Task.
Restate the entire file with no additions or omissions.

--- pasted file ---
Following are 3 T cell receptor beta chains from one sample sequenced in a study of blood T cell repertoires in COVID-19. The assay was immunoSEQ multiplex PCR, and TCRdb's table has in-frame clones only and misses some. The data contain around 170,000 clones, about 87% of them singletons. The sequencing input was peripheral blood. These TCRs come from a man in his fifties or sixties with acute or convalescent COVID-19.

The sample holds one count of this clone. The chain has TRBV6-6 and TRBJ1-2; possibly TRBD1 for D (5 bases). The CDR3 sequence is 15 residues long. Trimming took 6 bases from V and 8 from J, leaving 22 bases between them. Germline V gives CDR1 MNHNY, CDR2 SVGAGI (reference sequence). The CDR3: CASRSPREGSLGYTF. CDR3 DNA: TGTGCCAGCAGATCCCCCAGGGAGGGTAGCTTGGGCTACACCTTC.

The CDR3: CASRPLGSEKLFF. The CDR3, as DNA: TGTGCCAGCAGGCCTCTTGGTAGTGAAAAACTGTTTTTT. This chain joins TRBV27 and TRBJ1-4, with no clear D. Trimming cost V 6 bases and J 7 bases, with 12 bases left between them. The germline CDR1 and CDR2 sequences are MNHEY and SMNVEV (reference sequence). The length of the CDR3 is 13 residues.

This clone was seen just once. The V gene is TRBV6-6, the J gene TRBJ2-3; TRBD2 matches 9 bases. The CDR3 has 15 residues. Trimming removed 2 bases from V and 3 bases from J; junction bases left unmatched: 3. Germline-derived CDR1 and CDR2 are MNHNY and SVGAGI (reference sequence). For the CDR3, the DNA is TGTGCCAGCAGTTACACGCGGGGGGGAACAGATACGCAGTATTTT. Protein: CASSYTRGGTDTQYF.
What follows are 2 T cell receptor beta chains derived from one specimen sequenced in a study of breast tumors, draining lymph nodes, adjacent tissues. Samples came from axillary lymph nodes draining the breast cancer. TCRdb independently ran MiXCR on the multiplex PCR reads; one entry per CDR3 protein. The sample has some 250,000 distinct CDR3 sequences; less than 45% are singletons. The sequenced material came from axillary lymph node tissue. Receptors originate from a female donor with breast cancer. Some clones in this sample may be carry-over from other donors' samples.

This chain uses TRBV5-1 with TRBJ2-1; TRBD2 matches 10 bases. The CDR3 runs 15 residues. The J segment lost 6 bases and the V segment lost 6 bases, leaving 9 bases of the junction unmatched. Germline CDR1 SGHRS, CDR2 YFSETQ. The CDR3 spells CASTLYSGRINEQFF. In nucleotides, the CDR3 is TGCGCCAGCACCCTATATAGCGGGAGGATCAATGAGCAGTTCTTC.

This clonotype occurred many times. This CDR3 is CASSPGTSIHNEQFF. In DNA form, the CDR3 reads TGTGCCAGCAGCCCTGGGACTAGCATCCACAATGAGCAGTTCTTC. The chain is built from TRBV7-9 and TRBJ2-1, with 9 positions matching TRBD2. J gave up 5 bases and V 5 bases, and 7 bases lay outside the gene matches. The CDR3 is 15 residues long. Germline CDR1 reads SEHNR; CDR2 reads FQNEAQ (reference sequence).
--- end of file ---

Following are 3 T cell receptor beta chains from one sample sequenced in a study of blood T cell repertoires in COVID-19. The assay was immunoSEQ multiplex PCR, and TCRdb's table has in-frame clones only and misses some. The data contain around 170,000 clones, about 87% of them singletons. The sequencing input was peripheral blood. These TCRs come from a man in his fifties or sixties with acute or convalescent COVID-19.

The sample holds one count of this clone. The chain has TRBV6-6 and TRBJ1-2; possibly TRBD1 for D (5 bases). The CDR3 sequence is 15 residues long. Trimming took 6 bases from V and 8 from J, leaving 22 bases between them. Germline V gives CDR1 MNHNY, CDR2 SVGAGI (reference sequence). The CDR3: CASRSPREGSLGYTF. CDR3 DNA: TGTGCCAGCAGATCCCCCAGGGAGGGTAGCTTGGGCTACACCTTC.

The CDR3: CASRPLGSEKLFF. The CDR3, as DNA: TGTGCCAGCAGGCCTCTTGGTAGTGAAAAACTGTTTTTT. This chain joins TRBV27 and TRBJ1-4, with no clear D. Trimming cost V 6 bases and J 7 bases, with 12 bases left between them. The germline CDR1 and CDR2 sequences are MNHEY and SMNVEV (reference sequence). The length of the CDR3 is 13 residues.

This clone was seen just once. The V gene is TRBV6-6, the J gene TRBJ2-3; TRBD2 matches 9 bases. The CDR3 has 15 residues. Trimming removed 2 bases from V and 3 bases from J; junction bases left unmatched: 3. Germline-derived CDR1 and CDR2 are MNHNY and SVGAGI (reference sequence). For the CDR3, the DNA is TGTGCCAGCAGTTACACGCGGGGGGGAACAGATACGCAGTATTTT. Protein: CASSYTRGGTDTQYF.
What follows are 2 T cell receptor beta chains derived from one specimen sequenced in a study of breast tumors, draining lymph nodes, adjacent tissues. Samples came from axillary lymph nodes draining the breast cancer. TCRdb independently ran MiXCR on the multiplex PCR reads; one entry per CDR3 protein. The sample has some 250,000 distinct CDR3 sequences; less than 45% are singletons. The sequenced material came from axillary lymph node tissue. Receptors originate from a female donor with breast cancer. Some clones in this sample may be carry-over from other donors' samples.

This chain uses TRBV5-1 with TRBJ2-1; TRBD2 matches 10 bases. The CDR3 runs 15 residues. The J segment lost 6 bases and the V segment lost 6 bases, leaving 9 bases of the junction unmatched. Germline CDR1 SGHRS, CDR2 YFSETQ. The CDR3 spells CASTLYSGRINEQFF. In nucleotides, the CDR3 is TGCGCCAGCACCCTATATAGCGGGAGGATCAATGAGCAGTTCTTC.

This clonotype occurred many times. This CDR3 is CASSPGTSIHNEQFF. In DNA form, the CDR3 reads TGTGCCAGCAGCCCTGGGACTAGCATCCACAATGAGCAGTTCTTC. The chain is built from TRBV7-9 and TRBJ2-1, with 9 positions matching TRBD2. J gave up 5 bases and V 5 bases, and 7 bases lay outside the gene matches. The CDR3 is 15 residues long. Germline CDR1 reads SEHNR; CDR2 reads FQNEAQ (reference sequence).